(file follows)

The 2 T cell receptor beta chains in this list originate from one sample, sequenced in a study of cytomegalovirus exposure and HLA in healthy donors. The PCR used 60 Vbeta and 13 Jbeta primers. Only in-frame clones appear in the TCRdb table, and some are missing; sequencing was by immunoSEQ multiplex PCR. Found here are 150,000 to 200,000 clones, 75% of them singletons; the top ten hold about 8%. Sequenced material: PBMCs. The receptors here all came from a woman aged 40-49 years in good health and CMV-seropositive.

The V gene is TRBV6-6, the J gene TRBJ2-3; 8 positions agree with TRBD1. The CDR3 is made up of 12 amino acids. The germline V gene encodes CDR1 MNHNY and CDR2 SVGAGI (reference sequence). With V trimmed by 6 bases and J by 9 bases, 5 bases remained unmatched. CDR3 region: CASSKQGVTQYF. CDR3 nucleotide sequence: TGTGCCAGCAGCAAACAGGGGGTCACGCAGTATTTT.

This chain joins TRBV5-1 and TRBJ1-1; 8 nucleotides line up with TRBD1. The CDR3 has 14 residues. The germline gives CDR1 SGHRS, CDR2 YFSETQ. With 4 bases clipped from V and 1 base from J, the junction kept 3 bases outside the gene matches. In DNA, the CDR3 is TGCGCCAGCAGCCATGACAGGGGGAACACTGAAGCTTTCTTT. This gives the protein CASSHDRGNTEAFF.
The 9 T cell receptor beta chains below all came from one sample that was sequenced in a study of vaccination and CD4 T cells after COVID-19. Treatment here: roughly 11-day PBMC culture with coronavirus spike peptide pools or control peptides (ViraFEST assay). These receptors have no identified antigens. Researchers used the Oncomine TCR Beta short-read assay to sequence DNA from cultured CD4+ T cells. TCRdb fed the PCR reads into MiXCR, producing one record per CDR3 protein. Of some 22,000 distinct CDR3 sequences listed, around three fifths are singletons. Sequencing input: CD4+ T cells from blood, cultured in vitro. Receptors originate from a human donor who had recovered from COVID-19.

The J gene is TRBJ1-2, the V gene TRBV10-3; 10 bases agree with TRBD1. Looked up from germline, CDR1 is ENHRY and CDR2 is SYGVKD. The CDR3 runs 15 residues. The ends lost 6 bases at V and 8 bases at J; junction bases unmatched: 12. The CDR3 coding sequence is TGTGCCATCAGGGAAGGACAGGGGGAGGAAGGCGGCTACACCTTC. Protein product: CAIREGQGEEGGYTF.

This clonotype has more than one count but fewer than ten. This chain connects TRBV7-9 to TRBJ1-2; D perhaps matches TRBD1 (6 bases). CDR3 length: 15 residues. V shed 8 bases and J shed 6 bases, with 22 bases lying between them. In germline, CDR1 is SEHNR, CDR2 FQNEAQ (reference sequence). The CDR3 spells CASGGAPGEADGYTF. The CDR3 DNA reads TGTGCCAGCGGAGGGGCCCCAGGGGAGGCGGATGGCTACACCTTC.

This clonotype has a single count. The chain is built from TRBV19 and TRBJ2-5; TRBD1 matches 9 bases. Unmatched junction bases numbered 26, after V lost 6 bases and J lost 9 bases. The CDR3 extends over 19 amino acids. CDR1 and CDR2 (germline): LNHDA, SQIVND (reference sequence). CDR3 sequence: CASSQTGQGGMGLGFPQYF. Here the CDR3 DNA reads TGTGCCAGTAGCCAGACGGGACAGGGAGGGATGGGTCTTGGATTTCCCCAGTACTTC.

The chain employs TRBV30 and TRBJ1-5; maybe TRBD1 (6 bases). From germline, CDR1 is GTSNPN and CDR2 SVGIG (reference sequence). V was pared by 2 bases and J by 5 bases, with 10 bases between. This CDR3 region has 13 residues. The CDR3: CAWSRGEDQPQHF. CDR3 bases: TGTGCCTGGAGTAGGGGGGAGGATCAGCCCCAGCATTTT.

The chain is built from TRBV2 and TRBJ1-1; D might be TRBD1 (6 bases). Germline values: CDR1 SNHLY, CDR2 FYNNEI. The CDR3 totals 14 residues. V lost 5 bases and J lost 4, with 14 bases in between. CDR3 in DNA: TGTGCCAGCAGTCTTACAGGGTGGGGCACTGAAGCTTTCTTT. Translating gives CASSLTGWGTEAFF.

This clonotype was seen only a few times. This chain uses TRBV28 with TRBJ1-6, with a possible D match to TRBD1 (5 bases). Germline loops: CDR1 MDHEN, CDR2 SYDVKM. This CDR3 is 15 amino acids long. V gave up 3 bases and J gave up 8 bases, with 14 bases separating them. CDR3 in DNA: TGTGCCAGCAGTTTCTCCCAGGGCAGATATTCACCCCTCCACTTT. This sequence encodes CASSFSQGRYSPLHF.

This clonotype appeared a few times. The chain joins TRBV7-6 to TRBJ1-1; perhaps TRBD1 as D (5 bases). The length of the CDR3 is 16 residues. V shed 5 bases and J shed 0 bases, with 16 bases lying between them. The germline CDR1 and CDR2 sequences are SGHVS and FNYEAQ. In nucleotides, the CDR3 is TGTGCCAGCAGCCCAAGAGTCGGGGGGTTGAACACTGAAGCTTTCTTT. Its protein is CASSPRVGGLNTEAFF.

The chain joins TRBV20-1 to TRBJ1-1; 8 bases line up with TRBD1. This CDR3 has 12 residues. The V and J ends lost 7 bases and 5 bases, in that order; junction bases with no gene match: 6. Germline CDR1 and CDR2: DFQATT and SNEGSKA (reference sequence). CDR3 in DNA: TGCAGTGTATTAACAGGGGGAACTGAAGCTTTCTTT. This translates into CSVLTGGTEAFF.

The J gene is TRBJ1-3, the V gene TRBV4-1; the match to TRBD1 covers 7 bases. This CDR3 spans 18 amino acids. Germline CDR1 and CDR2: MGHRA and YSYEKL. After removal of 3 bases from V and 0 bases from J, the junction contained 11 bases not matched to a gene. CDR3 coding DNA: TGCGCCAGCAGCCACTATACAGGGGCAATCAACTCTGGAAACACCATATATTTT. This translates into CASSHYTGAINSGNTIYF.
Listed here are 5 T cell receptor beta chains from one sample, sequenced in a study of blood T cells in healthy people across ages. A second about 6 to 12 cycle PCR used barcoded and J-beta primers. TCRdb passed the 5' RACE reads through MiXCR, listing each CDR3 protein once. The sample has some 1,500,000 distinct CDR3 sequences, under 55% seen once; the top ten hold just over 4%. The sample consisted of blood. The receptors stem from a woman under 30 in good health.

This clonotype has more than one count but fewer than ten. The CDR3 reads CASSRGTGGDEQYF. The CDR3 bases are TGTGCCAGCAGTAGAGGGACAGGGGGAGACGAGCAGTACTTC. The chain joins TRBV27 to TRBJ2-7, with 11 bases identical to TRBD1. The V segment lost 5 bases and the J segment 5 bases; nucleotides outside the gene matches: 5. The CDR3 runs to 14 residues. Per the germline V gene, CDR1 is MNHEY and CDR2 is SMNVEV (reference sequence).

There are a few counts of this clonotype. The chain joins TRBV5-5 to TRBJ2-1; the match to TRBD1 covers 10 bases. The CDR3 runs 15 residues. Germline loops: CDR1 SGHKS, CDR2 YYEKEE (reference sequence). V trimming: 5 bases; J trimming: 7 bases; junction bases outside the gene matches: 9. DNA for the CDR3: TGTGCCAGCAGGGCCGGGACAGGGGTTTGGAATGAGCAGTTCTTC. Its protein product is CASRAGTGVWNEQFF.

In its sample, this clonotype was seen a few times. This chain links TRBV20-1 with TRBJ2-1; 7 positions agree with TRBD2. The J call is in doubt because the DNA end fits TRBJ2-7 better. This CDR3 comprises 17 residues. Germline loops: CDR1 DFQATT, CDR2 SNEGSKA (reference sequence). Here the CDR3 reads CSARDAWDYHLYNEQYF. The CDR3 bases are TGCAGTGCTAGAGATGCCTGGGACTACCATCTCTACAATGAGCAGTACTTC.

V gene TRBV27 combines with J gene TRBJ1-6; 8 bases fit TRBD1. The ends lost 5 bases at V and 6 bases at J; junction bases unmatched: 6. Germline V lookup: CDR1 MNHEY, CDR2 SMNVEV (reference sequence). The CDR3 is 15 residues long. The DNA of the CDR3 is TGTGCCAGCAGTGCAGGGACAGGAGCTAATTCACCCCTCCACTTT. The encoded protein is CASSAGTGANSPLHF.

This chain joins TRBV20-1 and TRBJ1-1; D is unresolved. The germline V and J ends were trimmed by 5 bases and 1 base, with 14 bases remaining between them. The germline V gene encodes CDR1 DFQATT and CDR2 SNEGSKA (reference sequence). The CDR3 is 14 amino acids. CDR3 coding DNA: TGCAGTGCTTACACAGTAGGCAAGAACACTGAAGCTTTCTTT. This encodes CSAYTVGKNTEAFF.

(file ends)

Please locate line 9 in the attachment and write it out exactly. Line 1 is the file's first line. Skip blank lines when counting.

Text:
The chain is built from TRBV2 and TRBJ1-1; D might be TRBD1 (6 bases). Germline values: CDR1 SNHLY, CDR2 FYNNEI. The CDR3 totals 14 residues. V lost 5 bases and J lost 4, with 14 bases in between. CDR3 in DNA: TGTGCCAGCAGTCTTACAGGGTGGGGCACTGAAGCTTTCTTT. Translating gives CASSLTGWGTEAFF.